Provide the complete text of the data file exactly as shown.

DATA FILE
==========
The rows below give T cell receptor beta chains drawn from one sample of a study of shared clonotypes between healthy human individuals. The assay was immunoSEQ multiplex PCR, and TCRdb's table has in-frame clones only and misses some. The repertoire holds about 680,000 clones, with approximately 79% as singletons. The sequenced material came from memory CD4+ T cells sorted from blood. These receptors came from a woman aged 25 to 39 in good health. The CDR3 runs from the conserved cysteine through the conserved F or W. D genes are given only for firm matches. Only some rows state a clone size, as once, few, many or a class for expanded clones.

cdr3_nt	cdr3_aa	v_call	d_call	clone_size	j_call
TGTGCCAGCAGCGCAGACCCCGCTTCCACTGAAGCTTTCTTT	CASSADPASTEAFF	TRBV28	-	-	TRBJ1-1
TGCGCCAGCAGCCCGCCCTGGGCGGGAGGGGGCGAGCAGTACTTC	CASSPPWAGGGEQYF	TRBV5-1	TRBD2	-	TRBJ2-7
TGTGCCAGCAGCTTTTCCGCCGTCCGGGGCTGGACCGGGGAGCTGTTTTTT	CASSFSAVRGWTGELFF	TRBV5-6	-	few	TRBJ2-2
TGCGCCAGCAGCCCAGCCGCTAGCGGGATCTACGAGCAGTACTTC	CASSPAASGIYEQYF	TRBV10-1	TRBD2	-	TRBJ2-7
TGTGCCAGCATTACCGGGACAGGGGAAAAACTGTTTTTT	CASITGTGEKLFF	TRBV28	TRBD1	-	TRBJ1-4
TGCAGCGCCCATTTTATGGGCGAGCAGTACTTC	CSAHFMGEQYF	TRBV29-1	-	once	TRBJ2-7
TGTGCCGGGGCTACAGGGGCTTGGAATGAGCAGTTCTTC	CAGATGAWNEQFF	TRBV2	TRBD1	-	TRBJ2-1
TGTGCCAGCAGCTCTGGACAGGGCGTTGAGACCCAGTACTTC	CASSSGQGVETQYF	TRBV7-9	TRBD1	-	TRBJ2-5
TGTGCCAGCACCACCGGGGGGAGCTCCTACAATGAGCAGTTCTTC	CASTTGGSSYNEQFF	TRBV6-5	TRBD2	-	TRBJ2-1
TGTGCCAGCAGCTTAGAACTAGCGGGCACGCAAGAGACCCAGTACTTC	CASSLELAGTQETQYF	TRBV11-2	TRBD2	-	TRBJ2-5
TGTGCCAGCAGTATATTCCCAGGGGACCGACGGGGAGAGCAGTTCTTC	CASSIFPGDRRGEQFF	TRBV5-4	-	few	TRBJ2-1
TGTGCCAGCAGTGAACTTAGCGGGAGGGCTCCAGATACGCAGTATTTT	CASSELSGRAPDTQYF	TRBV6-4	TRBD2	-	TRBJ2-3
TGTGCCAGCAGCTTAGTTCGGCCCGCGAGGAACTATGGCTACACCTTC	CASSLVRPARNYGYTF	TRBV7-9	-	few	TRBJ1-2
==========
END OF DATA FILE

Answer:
The rows below give T cell receptor beta chains drawn from one sample of a study of shared clonotypes between healthy human individuals. The assay was immunoSEQ multiplex PCR, and TCRdb's table has in-frame clones only and misses some. The repertoire holds about 680,000 clones, with approximately 79% as singletons. The sequenced material came from memory CD4+ T cells sorted from blood. These receptors came from a woman aged 25 to 39 in good health. The CDR3 runs from the conserved cysteine through the conserved F or W. D genes are given only for firm matches. Only some rows state a clone size, as once, few, many or a class for expanded clones.

cdr3_nt	cdr3_aa	v_call	d_call	clone_size	j_call
TGTGCCAGCAGCGCAGACCCCGCTTCCACTGAAGCTTTCTTT	CASSADPASTEAFF	TRBV28	-	-	TRBJ1-1
TGCGCCAGCAGCCCGCCCTGGGCGGGAGGGGGCGAGCAGTACTTC	CASSPPWAGGGEQYF	TRBV5-1	TRBD2	-	TRBJ2-7
TGTGCCAGCAGCTTTTCCGCCGTCCGGGGCTGGACCGGGGAGCTGTTTTTT	CASSFSAVRGWTGELFF	TRBV5-6	-	few	TRBJ2-2
TGCGCCAGCAGCCCAGCCGCTAGCGGGATCTACGAGCAGTACTTC	CASSPAASGIYEQYF	TRBV10-1	TRBD2	-	TRBJ2-7
TGTGCCAGCATTACCGGGACAGGGGAAAAACTGTTTTTT	CASITGTGEKLFF	TRBV28	TRBD1	-	TRBJ1-4
TGCAGCGCCCATTTTATGGGCGAGCAGTACTTC	CSAHFMGEQYF	TRBV29-1	-	once	TRBJ2-7
TGTGCCGGGGCTACAGGGGCTTGGAATGAGCAGTTCTTC	CAGATGAWNEQFF	TRBV2	TRBD1	-	TRBJ2-1
TGTGCCAGCAGCTCTGGACAGGGCGTTGAGACCCAGTACTTC	CASSSGQGVETQYF	TRBV7-9	TRBD1	-	TRBJ2-5
TGTGCCAGCACCACCGGGGGGAGCTCCTACAATGAGCAGTTCTTC	CASTTGGSSYNEQFF	TRBV6-5	TRBD2	-	TRBJ2-1
TGTGCCAGCAGCTTAGAACTAGCGGGCACGCAAGAGACCCAGTACTTC	CASSLELAGTQETQYF	TRBV11-2	TRBD2	-	TRBJ2-5
TGTGCCAGCAGTATATTCCCAGGGGACCGACGGGGAGAGCAGTTCTTC	CASSIFPGDRRGEQFF	TRBV5-4	-	few	TRBJ2-1
TGTGCCAGCAGTGAACTTAGCGGGAGGGCTCCAGATACGCAGTATTTT	CASSELSGRAPDTQYF	TRBV6-4	TRBD2	-	TRBJ2-3
TGTGCCAGCAGCTTAGTTCGGCCCGCGAGGAACTATGGCTACACCTTC	CASSLVRPARNYGYTF	TRBV7-9	-	few	TRBJ1-2